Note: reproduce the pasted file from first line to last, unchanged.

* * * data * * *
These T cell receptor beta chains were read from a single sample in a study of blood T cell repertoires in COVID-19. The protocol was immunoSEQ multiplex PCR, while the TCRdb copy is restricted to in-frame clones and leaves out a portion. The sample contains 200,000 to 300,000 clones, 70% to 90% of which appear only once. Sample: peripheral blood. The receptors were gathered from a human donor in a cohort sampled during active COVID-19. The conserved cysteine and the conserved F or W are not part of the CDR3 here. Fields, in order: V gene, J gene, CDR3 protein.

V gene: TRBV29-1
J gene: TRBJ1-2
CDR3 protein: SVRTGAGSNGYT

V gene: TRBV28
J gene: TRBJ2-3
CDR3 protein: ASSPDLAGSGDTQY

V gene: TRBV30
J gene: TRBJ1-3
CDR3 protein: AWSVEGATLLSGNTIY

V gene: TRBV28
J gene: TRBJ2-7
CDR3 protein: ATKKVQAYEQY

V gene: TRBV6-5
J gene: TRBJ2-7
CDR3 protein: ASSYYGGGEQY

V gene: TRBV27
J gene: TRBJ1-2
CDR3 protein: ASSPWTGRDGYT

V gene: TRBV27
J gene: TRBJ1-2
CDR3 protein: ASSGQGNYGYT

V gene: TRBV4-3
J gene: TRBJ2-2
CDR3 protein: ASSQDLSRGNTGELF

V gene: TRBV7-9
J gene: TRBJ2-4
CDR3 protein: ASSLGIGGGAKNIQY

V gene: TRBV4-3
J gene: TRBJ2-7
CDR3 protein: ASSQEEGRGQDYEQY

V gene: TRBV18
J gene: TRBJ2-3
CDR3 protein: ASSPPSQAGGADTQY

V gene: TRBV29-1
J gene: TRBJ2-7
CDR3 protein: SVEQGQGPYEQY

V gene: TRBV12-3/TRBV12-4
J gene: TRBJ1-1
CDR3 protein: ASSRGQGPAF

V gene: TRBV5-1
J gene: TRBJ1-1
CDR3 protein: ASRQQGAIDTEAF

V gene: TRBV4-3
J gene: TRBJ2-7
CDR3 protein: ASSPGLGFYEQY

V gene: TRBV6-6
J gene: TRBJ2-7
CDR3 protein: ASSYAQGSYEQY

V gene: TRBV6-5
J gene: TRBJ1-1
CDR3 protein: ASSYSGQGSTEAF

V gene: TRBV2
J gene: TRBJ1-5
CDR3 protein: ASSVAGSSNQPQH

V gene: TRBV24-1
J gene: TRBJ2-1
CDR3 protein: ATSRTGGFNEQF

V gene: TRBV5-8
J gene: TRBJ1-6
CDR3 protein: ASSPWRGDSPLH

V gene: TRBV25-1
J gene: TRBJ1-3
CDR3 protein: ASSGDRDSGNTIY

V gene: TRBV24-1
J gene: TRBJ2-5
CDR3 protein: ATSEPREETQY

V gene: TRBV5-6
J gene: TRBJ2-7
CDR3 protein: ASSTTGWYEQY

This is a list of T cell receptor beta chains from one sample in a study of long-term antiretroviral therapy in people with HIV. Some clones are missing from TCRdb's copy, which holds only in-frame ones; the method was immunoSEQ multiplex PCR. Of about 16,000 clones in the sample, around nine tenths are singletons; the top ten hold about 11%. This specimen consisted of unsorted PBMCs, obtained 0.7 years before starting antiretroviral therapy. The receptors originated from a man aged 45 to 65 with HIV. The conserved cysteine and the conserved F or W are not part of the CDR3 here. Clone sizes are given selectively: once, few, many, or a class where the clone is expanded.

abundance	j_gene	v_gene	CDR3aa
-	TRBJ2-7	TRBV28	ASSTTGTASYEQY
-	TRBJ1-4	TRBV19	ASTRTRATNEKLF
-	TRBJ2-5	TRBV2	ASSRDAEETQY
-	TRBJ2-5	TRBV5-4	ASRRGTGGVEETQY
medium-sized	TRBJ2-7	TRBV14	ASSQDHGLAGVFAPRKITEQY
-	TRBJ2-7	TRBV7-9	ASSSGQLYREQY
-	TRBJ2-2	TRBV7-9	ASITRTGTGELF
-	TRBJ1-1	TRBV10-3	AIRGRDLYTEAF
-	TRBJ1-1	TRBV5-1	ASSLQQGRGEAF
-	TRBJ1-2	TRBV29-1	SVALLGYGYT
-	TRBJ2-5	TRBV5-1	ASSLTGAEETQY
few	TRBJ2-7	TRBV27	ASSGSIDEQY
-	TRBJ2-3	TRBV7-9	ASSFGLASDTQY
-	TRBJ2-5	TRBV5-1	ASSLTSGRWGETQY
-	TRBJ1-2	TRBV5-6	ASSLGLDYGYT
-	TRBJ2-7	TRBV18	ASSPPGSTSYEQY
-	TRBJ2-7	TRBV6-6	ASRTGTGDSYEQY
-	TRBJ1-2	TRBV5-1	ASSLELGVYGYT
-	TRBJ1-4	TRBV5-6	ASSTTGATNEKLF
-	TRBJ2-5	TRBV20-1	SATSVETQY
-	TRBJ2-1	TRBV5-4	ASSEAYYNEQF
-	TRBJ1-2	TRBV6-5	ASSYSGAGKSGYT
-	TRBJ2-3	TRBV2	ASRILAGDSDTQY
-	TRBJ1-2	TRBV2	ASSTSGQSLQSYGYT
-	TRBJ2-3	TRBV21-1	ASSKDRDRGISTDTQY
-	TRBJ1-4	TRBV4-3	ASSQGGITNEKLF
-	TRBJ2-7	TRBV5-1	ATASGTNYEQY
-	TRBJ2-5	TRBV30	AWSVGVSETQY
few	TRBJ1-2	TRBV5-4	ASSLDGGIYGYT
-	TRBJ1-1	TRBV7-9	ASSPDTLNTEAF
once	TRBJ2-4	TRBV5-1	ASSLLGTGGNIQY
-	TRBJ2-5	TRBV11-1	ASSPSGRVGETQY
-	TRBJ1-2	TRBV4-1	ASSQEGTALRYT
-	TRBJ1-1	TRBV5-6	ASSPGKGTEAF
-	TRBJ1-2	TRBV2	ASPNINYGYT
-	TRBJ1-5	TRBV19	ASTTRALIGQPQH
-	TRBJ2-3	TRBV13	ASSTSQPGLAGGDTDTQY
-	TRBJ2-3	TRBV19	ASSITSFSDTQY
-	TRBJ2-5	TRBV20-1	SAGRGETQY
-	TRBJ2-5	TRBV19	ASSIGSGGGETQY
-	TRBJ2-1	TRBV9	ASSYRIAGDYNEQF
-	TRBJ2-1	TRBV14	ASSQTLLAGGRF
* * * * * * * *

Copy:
These T cell receptor beta chains were read from a single sample in a study of blood T cell repertoires in COVID-19. The protocol was immunoSEQ multiplex PCR, while the TCRdb copy is restricted to in-frame clones and leaves out a portion. The sample contains 200,000 to 300,000 clones, 70% to 90% of which appear only once. Sample: peripheral blood. The receptors were gathered from a human donor in a cohort sampled during active COVID-19. The conserved cysteine and the conserved F or W are not part of the CDR3 here. Fields, in order: V gene, J gene, CDR3 protein.

V gene: TRBV29-1
J gene: TRBJ1-2
CDR3 protein: SVRTGAGSNGYT

V gene: TRBV28
J gene: TRBJ2-3
CDR3 protein: ASSPDLAGSGDTQY

V gene: TRBV30
J gene: TRBJ1-3
CDR3 protein: AWSVEGATLLSGNTIY

V gene: TRBV28
J gene: TRBJ2-7
CDR3 protein: ATKKVQAYEQY

V gene: TRBV6-5
J gene: TRBJ2-7
CDR3 protein: ASSYYGGGEQY

V gene: TRBV27
J gene: TRBJ1-2
CDR3 protein: ASSPWTGRDGYT

V gene: TRBV27
J gene: TRBJ1-2
CDR3 protein: ASSGQGNYGYT

V gene: TRBV4-3
J gene: TRBJ2-2
CDR3 protein: ASSQDLSRGNTGELF

V gene: TRBV7-9
J gene: TRBJ2-4
CDR3 protein: ASSLGIGGGAKNIQY

V gene: TRBV4-3
J gene: TRBJ2-7
CDR3 protein: ASSQEEGRGQDYEQY

V gene: TRBV18
J gene: TRBJ2-3
CDR3 protein: ASSPPSQAGGADTQY

V gene: TRBV29-1
J gene: TRBJ2-7
CDR3 protein: SVEQGQGPYEQY

V gene: TRBV12-3/TRBV12-4
J gene: TRBJ1-1
CDR3 protein: ASSRGQGPAF

V gene: TRBV5-1
J gene: TRBJ1-1
CDR3 protein: ASRQQGAIDTEAF

V gene: TRBV4-3
J gene: TRBJ2-7
CDR3 protein: ASSPGLGFYEQY

V gene: TRBV6-6
J gene: TRBJ2-7
CDR3 protein: ASSYAQGSYEQY

V gene: TRBV6-5
J gene: TRBJ1-1
CDR3 protein: ASSYSGQGSTEAF

V gene: TRBV2
J gene: TRBJ1-5
CDR3 protein: ASSVAGSSNQPQH

V gene: TRBV24-1
J gene: TRBJ2-1
CDR3 protein: ATSRTGGFNEQF

V gene: TRBV5-8
J gene: TRBJ1-6
CDR3 protein: ASSPWRGDSPLH

V gene: TRBV25-1
J gene: TRBJ1-3
CDR3 protein: ASSGDRDSGNTIY

V gene: TRBV24-1
J gene: TRBJ2-5
CDR3 protein: ATSEPREETQY

V gene: TRBV5-6
J gene: TRBJ2-7
CDR3 protein: ASSTTGWYEQY

This is a list of T cell receptor beta chains from one sample in a study of long-term antiretroviral therapy in people with HIV. Some clones are missing from TCRdb's copy, which holds only in-frame ones; the method was immunoSEQ multiplex PCR. Of about 16,000 clones in the sample, around nine tenths are singletons; the top ten hold about 11%. This specimen consisted of unsorted PBMCs, obtained 0.7 years before starting antiretroviral therapy. The receptors originated from a man aged 45 to 65 with HIV. The conserved cysteine and the conserved F or W are not part of the CDR3 here. Clone sizes are given selectively: once, few, many, or a class where the clone is expanded.

abundance	j_gene	v_gene	CDR3aa
-	TRBJ2-7	TRBV28	ASSTTGTASYEQY
-	TRBJ1-4	TRBV19	ASTRTRATNEKLF
-	TRBJ2-5	TRBV2	ASSRDAEETQY
-	TRBJ2-5	TRBV5-4	ASRRGTGGVEETQY
medium-sized	TRBJ2-7	TRBV14	ASSQDHGLAGVFAPRKITEQY
-	TRBJ2-7	TRBV7-9	ASSSGQLYREQY
-	TRBJ2-2	TRBV7-9	ASITRTGTGELF
-	TRBJ1-1	TRBV10-3	AIRGRDLYTEAF
-	TRBJ1-1	TRBV5-1	ASSLQQGRGEAF
-	TRBJ1-2	TRBV29-1	SVALLGYGYT
-	TRBJ2-5	TRBV5-1	ASSLTGAEETQY
few	TRBJ2-7	TRBV27	ASSGSIDEQY
-	TRBJ2-3	TRBV7-9	ASSFGLASDTQY
-	TRBJ2-5	TRBV5-1	ASSLTSGRWGETQY
-	TRBJ1-2	TRBV5-6	ASSLGLDYGYT
-	TRBJ2-7	TRBV18	ASSPPGSTSYEQY
-	TRBJ2-7	TRBV6-6	ASRTGTGDSYEQY
-	TRBJ1-2	TRBV5-1	ASSLELGVYGYT
-	TRBJ1-4	TRBV5-6	ASSTTGATNEKLF
-	TRBJ2-5	TRBV20-1	SATSVETQY
-	TRBJ2-1	TRBV5-4	ASSEAYYNEQF
-	TRBJ1-2	TRBV6-5	ASSYSGAGKSGYT
-	TRBJ2-3	TRBV2	ASRILAGDSDTQY
-	TRBJ1-2	TRBV2	ASSTSGQSLQSYGYT
-	TRBJ2-3	TRBV21-1	ASSKDRDRGISTDTQY
-	TRBJ1-4	TRBV4-3	ASSQGGITNEKLF
-	TRBJ2-7	TRBV5-1	ATASGTNYEQY
-	TRBJ2-5	TRBV30	AWSVGVSETQY
few	TRBJ1-2	TRBV5-4	ASSLDGGIYGYT
-	TRBJ1-1	TRBV7-9	ASSPDTLNTEAF
once	TRBJ2-4	TRBV5-1	ASSLLGTGGNIQY
-	TRBJ2-5	TRBV11-1	ASSPSGRVGETQY
-	TRBJ1-2	TRBV4-1	ASSQEGTALRYT
-	TRBJ1-1	TRBV5-6	ASSPGKGTEAF
-	TRBJ1-2	TRBV2	ASPNINYGYT
-	TRBJ1-5	TRBV19	ASTTRALIGQPQH
-	TRBJ2-3	TRBV13	ASSTSQPGLAGGDTDTQY
-	TRBJ2-3	TRBV19	ASSITSFSDTQY
-	TRBJ2-5	TRBV20-1	SAGRGETQY
-	TRBJ2-5	TRBV19	ASSIGSGGGETQY
-	TRBJ2-1	TRBV9	ASSYRIAGDYNEQF
-	TRBJ2-1	TRBV14	ASSQTLLAGGRF